About 20 kilometers down the road is Minami Soma. The town of 71,000 people sits in the center of the zone where authorities have recommended people stay inside as much as possible.

Although it is closer to the Fukushima plant, radiation levels are about a tenth those of Iitate. A few people can be seen on the streets, but they do not seem to linger outside for long.

A few weeks ago, the town ran short on food and gasoline. Trucks would not travel within 30 kilometers of the Fukushima plant, so deliveries were disrupted.

The mayor's secretary, Sadayasu Abe, says the mayor took to YouTube to appeal for help, and now the town is managing to get enough supplies.

Abe says a few shops have reopened and gasoline is again available. The city office is distributing relief supplies to residents who can not drive to shops.

Some residents are even returning, feeling life at home beats that of an evacuation shelter.

What the town most wants now, says Abe, is a clean bill of health.

If the town gets that, it will again be able to tell residents that Minami Soma is a safe place to live.

About 70,000 people have evacuated from around the Fukushima plant, and with government warnings that the nuclear crisis could go on for months, the communities nearby face a trying future.

You May Like

Could Nemtsov Threaten Putin in Death as in Life?

Dynamic and debonair opposition leader had supported liberal economic reforms, criticized Russian president's aggression in Ukraine More

Oil Smuggling Highlights Challenges in Shutting Down IS Finances

Pentagon spokesman says Islamic State 'certainly continues to get revenue from the oil industry black market' but that airstrikes have made a dent More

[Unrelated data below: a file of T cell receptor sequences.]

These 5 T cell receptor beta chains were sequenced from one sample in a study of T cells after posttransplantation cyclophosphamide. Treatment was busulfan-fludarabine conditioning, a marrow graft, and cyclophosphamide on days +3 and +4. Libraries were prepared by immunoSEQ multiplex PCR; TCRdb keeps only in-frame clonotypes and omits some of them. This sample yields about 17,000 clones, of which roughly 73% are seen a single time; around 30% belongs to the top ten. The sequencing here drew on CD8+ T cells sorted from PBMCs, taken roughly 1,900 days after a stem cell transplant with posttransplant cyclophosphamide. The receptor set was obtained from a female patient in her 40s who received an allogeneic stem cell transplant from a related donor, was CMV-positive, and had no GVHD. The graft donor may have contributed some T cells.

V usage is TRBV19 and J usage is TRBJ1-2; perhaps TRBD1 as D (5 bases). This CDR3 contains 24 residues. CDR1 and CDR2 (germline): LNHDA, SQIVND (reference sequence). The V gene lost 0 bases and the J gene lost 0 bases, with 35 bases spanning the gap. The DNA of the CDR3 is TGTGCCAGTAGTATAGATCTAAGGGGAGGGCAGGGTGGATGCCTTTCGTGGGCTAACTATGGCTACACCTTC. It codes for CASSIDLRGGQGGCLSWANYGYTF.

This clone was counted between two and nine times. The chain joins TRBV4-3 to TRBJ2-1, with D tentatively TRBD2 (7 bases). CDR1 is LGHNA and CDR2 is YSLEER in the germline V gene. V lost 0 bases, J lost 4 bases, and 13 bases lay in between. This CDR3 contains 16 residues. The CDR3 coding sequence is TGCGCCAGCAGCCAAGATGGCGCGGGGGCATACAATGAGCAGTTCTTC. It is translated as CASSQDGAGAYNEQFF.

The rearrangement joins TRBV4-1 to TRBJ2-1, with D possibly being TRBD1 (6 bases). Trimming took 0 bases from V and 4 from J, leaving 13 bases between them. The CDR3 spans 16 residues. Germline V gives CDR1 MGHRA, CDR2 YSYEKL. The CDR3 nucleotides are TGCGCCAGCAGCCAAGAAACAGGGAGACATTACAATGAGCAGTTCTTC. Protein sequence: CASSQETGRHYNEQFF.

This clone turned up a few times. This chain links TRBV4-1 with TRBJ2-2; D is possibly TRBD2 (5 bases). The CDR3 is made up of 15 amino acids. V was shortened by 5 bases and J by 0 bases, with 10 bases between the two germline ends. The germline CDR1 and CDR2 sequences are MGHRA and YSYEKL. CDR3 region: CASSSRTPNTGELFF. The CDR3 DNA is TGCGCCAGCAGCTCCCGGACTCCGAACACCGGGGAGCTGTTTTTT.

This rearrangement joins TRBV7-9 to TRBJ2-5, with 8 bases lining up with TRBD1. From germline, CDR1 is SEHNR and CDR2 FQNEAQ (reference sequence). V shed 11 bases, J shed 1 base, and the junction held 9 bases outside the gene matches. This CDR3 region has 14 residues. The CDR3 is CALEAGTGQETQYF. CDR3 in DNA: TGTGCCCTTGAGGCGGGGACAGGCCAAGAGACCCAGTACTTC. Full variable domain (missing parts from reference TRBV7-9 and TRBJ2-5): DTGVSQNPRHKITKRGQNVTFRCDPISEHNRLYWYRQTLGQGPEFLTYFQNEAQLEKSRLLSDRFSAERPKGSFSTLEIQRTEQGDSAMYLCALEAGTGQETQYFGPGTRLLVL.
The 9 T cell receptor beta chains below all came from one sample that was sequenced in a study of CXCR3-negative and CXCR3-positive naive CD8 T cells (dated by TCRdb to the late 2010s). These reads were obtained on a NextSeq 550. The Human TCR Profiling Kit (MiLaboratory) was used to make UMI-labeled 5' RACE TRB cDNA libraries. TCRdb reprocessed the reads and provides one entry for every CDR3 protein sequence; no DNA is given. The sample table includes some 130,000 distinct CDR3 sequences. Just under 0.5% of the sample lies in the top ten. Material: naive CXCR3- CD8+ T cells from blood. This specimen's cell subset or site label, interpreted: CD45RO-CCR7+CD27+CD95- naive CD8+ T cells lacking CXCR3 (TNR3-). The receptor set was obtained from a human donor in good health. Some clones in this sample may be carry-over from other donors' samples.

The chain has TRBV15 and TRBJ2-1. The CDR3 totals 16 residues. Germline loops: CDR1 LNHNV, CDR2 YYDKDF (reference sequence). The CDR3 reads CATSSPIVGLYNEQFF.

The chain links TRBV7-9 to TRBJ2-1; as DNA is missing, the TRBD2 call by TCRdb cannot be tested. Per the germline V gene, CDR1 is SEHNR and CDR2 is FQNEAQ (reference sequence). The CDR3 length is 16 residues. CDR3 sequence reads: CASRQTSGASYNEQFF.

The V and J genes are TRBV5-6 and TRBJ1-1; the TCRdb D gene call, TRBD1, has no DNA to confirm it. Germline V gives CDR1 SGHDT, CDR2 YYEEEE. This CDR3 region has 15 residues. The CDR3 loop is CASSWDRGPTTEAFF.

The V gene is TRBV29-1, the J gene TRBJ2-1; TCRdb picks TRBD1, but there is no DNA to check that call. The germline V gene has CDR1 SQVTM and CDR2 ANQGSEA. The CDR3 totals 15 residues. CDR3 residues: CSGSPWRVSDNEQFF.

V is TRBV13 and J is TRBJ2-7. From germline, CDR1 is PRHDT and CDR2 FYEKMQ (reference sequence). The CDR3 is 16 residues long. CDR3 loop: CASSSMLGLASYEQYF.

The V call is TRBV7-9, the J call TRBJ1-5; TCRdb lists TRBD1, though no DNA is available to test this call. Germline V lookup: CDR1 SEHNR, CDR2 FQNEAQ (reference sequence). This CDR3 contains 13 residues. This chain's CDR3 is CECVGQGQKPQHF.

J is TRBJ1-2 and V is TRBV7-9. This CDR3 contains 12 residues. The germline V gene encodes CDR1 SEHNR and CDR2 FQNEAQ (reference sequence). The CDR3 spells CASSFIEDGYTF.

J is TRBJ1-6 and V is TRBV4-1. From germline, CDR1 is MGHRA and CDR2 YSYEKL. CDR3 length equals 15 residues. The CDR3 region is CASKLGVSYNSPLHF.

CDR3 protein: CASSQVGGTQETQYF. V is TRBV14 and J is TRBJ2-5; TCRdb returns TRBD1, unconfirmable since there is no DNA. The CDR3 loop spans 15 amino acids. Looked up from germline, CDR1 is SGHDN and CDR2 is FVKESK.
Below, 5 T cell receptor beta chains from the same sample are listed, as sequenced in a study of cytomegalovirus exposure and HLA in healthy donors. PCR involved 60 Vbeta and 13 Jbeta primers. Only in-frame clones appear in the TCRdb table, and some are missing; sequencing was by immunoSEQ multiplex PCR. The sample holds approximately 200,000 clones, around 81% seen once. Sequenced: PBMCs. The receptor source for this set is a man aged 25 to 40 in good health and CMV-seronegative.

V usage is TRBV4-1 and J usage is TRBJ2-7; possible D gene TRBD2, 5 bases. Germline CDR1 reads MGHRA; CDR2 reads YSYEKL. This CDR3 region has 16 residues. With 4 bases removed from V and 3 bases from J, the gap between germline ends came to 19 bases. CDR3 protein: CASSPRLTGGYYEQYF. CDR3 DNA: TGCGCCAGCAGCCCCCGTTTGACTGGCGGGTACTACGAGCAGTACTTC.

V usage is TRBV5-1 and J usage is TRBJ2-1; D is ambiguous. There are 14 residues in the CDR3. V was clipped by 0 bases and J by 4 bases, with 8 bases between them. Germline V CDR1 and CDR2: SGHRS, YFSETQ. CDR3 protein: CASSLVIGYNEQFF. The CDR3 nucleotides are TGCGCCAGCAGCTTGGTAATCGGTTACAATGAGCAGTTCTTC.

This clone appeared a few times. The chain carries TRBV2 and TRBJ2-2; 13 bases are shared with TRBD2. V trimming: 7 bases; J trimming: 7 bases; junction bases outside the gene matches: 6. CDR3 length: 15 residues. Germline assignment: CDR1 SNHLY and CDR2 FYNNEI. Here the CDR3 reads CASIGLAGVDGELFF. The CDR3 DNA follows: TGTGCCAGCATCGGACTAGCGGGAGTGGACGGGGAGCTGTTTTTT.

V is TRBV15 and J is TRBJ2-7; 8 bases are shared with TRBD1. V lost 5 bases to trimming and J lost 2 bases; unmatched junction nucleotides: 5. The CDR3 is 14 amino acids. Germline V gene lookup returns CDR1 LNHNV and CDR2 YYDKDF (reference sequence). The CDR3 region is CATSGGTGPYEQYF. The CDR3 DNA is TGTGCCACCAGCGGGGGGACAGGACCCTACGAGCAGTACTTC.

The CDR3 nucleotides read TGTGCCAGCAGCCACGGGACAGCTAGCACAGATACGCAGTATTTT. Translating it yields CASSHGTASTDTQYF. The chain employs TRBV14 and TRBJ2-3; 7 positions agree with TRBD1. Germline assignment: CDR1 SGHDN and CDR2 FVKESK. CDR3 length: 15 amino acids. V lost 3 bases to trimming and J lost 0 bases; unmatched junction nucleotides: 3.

India Focuses on Infrastructure, Investment to Propel Economy

Government expects economy to grow at 8 to 8.5 percent in next fiscal year More

This forum has been closed.
Comments
     
There are no comments in this forum. Be first and add one

Featured Videos

Your JavaScript is turned off or you have an old version of Adobe's Flash Player. Get the latest Flash player.
US Supreme Court Hears Hijab Discrimination Casei
X
Katherine Gypson
February 25, 2015 11:30 PM
The U.S. Supreme Court has heard opening arguments in a workplace religious discrimination case that examines whether a clothing store can refuse to hire a young woman for wearing the headscarf she says is a symbol of her Muslim faith. Katherine Gypson reports from the Supreme Court.
Video

Video US Supreme Court Hears Hijab Discrimination Case

The U.S. Supreme Court has heard opening arguments in a workplace religious discrimination case that examines whether a clothing store can refuse to hire a young woman for wearing the headscarf she says is a symbol of her Muslim faith. Katherine Gypson reports from the Supreme Court.
Video

Video Falling Gas Prices Hurt Nascent Illinois Hydraulic Fracturing Industry

Falling oil prices are helping consumers purchase cheaper petroleum at the pump. But that’s made hydraulic fracturing or “fracking” less economically viable for the companies in the United States invested in the process. VOA’s Kane Farabaugh reports on one Midwestern town that was hoping to change its fortunes by cashing in on the next big U.S. oil boom.
Video

Video Fighting in Sudan's South Kordofan Fuels Mass Displacement